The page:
Historic night in suburban Pa. politics
Democratic gains reflect the changing demographic of the suburbs and the party’s growing voter registration.
It was a historic night in suburban Pennsylvania.
And a historically bad night for the GOP in the counties around Philadelphia.
How’s this for a little irony. Wednesday morning marked the date in 1916 when the first woman was elected to the U.S. Congress.
Voters in Montana tapped Jeannette Rankin for the House of Representatives.
It only took Delaware County a century to catch up.
One hundred and two years later, Mary Gay Scanlon became the first woman in Delaware County history to represent the county in Washington. The Democrat rolled over Republican Pearl Kim in the race for the newly constructed 5th District seat.
It was something of a double-dip for Scanlon, who also topped Kim in the special election to fill the vacant old 7th District seat.
That seat has been empty – and its constituents without a representative in Congress – since Republican Rep. Pat Meehan resigned the seat in April amid reports he used taxpayer money to settle a harassment suit filed by a former staffer.
It’s likely Scanlon will be sworn in later this week. The special election win is important, in that it will give Scanlon seniority over every other new incoming member of Congress.
When she does return to D.C. in January to represent the new 5th District, Scanlon won’t be alone.
That’s because three other women also made a little history Tuesday night, sweeping congressional races across the Philadelphia suburbs.
Chrissy Houlahan easily won the newly shaped 6th District seat that is being vacated by Republican Rep. Ryan Costello, who decided not to seek re-election.
She becomes the first woman ever to represent Chester County in Washington. The district also includes a large swath of Berks County.
In Montgomery County, two more Democratic women won their races. Susan Wild will represent the new 7th District, while Madeleine Dean will represent the 4th District.
Before Tuesday, Pennsylvania had zero women in their congressional delegation.
In its history, the state has sent just seven women to Washington, none of them to fill a seat in the U.S. Senate. Of those seven, three filled vacancies created by the deaths of their husbands.
The state has never elected a female governor.
Tuesday, voters backed four women candidates for Congress and a number of Democrats for state Legislature.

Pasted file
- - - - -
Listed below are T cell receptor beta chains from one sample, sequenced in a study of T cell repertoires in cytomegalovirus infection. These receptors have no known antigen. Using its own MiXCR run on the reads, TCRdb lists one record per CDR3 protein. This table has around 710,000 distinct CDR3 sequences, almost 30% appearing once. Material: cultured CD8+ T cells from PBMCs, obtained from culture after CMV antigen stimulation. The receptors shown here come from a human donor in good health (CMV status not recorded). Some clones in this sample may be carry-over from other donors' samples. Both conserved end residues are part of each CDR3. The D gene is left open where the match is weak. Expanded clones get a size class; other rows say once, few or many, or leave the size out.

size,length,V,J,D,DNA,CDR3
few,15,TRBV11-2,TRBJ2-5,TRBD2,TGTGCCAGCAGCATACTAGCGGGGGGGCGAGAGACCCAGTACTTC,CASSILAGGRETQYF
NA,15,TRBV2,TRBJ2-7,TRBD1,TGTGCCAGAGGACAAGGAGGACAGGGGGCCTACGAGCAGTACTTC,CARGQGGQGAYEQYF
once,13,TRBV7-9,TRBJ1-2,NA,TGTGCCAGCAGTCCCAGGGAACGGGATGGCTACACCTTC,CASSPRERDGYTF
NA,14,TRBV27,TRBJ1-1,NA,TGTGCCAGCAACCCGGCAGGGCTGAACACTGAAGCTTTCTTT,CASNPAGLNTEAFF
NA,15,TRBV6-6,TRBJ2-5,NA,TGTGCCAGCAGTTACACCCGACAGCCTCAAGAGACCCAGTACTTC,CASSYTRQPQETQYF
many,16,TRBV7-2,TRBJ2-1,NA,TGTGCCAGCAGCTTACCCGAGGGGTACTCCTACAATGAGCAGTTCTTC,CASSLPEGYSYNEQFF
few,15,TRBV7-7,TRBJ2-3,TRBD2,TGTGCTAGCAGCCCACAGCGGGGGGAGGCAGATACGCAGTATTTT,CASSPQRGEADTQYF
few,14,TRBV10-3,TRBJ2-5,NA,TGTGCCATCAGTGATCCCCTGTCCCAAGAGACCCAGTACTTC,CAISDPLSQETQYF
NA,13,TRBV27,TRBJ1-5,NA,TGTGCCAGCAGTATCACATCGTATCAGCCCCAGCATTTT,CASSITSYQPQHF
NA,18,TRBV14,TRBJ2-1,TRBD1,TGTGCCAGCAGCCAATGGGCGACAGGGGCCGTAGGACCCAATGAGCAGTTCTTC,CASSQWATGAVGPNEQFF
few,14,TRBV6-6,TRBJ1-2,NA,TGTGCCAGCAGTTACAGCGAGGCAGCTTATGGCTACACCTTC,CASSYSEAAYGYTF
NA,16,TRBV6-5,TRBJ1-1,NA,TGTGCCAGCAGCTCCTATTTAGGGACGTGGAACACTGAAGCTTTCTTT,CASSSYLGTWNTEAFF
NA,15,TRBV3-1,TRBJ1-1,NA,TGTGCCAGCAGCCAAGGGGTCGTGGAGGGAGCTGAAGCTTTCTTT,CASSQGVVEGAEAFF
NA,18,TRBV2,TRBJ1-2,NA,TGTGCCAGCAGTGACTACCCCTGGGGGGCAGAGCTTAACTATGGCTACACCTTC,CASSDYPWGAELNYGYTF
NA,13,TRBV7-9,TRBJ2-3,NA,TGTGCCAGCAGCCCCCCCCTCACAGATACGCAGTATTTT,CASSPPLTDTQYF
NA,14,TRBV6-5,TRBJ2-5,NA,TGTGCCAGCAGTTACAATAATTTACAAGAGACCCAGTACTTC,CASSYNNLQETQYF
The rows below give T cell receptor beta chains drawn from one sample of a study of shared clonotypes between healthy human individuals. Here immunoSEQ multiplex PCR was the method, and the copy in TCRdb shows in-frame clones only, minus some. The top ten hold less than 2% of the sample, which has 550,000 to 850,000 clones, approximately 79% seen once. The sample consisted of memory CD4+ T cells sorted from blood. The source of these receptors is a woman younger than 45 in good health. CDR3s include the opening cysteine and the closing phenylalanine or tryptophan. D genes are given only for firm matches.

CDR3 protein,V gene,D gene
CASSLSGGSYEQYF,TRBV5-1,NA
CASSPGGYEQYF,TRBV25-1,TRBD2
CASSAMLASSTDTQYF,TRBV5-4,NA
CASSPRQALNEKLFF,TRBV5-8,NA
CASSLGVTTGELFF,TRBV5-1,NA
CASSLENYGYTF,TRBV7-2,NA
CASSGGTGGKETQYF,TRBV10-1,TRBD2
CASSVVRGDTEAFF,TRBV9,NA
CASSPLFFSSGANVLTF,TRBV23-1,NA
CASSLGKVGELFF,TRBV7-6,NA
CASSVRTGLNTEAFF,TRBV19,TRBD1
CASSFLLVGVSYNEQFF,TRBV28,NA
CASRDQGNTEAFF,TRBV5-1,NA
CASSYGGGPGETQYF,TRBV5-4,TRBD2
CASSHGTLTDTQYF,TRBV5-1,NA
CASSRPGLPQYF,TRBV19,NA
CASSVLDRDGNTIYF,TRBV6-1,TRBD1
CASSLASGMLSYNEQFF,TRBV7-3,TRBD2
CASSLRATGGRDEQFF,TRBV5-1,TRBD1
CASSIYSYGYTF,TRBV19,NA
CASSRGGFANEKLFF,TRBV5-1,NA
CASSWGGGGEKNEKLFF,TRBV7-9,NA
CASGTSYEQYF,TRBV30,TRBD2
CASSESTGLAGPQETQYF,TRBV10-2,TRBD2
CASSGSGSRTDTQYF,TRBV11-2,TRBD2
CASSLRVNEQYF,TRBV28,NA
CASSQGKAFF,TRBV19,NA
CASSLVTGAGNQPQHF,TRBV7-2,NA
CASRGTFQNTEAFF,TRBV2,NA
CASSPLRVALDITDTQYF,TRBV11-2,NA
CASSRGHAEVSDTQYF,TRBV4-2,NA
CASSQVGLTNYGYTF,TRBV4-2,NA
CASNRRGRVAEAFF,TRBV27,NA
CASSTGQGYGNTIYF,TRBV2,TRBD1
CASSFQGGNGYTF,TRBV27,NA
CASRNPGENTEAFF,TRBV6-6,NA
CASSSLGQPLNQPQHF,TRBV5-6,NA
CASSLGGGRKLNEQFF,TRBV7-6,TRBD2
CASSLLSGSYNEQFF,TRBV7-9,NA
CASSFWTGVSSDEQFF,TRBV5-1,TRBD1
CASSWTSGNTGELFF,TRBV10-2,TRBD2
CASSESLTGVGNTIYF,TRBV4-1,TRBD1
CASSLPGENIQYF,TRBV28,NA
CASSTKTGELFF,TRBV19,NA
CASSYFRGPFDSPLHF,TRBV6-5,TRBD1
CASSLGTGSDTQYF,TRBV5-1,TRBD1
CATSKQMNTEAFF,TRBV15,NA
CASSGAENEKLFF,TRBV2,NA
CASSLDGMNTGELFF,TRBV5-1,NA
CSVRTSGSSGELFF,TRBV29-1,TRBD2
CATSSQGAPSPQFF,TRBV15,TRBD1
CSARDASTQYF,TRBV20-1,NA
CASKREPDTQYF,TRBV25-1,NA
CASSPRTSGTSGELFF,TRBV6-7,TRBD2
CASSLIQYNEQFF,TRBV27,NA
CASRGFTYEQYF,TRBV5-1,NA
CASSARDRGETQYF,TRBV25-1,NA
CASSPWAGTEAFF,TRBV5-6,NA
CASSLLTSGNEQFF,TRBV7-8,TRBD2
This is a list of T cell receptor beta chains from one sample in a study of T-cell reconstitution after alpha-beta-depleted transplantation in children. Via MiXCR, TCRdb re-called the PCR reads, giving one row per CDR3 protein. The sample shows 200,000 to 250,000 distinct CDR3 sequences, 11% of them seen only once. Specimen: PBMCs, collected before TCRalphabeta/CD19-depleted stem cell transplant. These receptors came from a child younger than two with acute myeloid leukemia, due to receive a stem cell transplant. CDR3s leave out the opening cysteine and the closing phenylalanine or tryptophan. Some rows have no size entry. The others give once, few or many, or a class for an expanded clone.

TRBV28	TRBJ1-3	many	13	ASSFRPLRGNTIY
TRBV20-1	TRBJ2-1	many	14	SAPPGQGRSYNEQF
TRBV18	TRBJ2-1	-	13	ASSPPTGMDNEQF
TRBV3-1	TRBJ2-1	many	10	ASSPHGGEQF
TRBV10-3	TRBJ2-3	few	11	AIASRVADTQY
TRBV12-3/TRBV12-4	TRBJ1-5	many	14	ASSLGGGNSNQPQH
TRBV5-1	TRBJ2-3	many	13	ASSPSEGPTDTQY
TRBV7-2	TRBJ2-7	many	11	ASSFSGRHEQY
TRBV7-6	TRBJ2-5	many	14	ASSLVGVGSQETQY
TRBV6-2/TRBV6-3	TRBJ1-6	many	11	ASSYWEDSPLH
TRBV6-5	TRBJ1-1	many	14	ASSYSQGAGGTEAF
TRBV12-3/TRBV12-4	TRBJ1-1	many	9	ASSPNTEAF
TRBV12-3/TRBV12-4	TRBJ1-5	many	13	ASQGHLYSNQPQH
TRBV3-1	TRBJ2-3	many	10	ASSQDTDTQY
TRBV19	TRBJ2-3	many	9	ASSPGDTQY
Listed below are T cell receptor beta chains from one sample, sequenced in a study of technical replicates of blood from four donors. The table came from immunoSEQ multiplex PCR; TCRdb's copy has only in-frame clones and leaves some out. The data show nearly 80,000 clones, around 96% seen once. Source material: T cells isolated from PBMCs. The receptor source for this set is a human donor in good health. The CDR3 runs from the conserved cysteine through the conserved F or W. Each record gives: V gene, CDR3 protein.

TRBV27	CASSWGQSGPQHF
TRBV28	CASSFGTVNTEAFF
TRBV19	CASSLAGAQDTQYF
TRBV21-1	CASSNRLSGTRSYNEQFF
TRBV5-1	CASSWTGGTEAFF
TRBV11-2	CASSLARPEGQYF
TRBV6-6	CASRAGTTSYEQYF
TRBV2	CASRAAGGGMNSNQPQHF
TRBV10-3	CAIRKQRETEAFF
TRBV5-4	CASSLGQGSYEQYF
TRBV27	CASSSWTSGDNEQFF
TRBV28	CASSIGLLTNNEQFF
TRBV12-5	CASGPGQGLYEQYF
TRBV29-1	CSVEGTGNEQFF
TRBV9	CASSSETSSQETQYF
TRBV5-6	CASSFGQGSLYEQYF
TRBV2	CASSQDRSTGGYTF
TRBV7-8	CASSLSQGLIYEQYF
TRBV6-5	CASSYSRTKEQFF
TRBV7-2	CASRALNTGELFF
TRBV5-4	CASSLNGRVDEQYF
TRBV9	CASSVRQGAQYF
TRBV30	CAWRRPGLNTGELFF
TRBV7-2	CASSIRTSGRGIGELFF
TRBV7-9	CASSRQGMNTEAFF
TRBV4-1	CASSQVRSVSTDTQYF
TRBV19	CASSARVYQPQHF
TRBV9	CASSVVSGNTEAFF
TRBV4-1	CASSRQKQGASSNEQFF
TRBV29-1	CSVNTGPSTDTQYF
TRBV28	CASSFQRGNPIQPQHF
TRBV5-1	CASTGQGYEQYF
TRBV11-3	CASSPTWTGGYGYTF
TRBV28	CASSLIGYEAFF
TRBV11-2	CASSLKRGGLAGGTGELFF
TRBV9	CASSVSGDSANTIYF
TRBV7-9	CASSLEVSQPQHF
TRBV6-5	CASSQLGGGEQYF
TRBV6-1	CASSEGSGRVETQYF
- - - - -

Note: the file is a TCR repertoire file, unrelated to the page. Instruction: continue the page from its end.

In contrast. the GOP suffered historic losses in places like Delaware County. The Delco delegation in Harrisburg has been transformed, now dominated by Democrats where once this was the solid turf of the GOP.
In Montgomery and Chester counties, incumbent Republican state Sen. John Rafferty, R44th, ended his 24-year tenure with a loss to Democratic political newcomer Katie Muth.
Also in Chester County, incumbent state Rep. Eric Roe, R-158th, was defeated by Democrat Christina Sappey.
Democrats re-elected state Rep. Carolyn Comitta to a second term in the 156th Legislative District.
They also gave victories to Tim Kearney in the 26th Senatorial District previously held by Thomas McGarrigle Sr. of Delaware County, and newcomers Dan K. Williams in the 74th Legislative District, the county’s first black Democratic state representative.
Kristine Howard defeated incumbent Duane Milne in the 167th District.
Incumbent Republican state representatives Tom Quigley, Warren Kampf and Becky Corbin lost to Democrats Joe Ciresi, Melissa Shusterman and Danielle Friel Otten respectively.
The Democratic gains reflect the changing demographic of the suburban counties, and the Democrats’ increasing voter registration edge.
After decades of enjoying an overwhelming edge in voter registration and an ironclad grip on county and legislative posts, the tide is changing.
And it was clear in the historic election of four women to in the U.S. House of Representatives: Scanlon, Houlahan, Dean and Wild.
Just call them the Fab Four. Somewhere, Marjorie Margolies-Mezvinsky and Allyson Schwartz are smiling.